When man becomes aware of the movement of his own thoughts he will see the division between the thinker and thought, the observer and the observed, the experiencer and the experience. He will discover that this division is an illusion. Then only is there pure observation which is insight without any shadow of the past or of time. This timeless insight brings about a deep radical mutation in the mind.
Total negation is the essence of the positive. When there is negation of all those things that thought has brought about psychologically, only then is there love, which is compassion and intelligence."
"We must look at the mind as it is and not as it should be."
The First and Last Freedom, p.115
"The mind is a most superficial thing and we have spent generations, we spend our whole lives, cultivating the mind, making it more and more clever, more and more subtle, more and more cunning, more and more dishonest andcrooked, all of which is apparent in every activity of our life. The very nature of our mind is to be dishonest, crooked, incapable of facing facts, and that is the thing which creates problems; that is the thing which is the problem itself."
The First and Last Freedom, p.228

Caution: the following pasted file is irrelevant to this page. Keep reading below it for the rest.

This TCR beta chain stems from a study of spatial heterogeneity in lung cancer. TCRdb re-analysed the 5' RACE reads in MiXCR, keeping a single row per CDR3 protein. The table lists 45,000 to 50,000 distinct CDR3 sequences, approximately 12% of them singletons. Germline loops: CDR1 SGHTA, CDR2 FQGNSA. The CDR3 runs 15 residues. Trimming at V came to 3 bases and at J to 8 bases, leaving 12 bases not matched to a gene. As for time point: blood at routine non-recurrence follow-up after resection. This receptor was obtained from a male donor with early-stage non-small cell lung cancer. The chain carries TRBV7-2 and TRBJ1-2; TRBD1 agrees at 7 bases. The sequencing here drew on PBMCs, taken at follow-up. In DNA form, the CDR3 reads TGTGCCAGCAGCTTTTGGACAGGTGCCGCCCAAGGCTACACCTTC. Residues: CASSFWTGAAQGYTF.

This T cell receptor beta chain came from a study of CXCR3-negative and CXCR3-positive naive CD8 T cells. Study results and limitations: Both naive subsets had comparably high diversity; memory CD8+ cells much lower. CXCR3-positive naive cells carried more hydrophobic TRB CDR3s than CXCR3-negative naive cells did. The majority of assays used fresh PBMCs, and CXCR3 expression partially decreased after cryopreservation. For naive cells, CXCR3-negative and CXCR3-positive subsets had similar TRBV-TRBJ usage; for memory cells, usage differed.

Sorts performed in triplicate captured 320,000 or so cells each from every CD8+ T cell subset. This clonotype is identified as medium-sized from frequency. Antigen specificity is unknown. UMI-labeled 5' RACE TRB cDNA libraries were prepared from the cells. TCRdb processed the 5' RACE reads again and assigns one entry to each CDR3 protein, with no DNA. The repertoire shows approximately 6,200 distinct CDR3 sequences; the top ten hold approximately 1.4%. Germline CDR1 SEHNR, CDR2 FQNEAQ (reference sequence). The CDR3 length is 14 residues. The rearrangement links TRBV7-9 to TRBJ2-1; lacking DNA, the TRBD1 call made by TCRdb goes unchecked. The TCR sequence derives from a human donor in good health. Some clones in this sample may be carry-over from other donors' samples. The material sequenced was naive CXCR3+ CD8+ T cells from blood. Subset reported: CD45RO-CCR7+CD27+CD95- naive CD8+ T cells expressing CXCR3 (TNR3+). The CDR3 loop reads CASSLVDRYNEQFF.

"...contradiction cannot be bridged over by the mind, because the mind itself is a contradiction."
The First and Last Freedom, p.230
"The more you are aware of this whole process, the more you will discover the activities of the mind but you must observe them without trying to put an end to them, because the moment you seek an end, you are again caught in the duality of the 'me' and the 'not-me' - which continues the problem."
The First and Last Freedom, p.274
"You will inevitably ask, 'How can the mind be made still?' That is the immediate response, is it not? You say, 'My mind is agitated and how can I keep it quiet?' Can any system make the mind quiet? Can a formula, a discipline, make the mind still? It can; but when the mind is made still, is that quietness, is that stillness? Or is the mind only enclosed within an idea, within a formula, within a phrase? Such a mind is a dead mind, is it not? That is why most people who try to be spiritual, so-called spiritual, are dead - because they have trained their minds to be quiet, they have enclosed themselves within a formula for being quiet. Obviously, such a mind is never quiet; it is only suppressed, held down."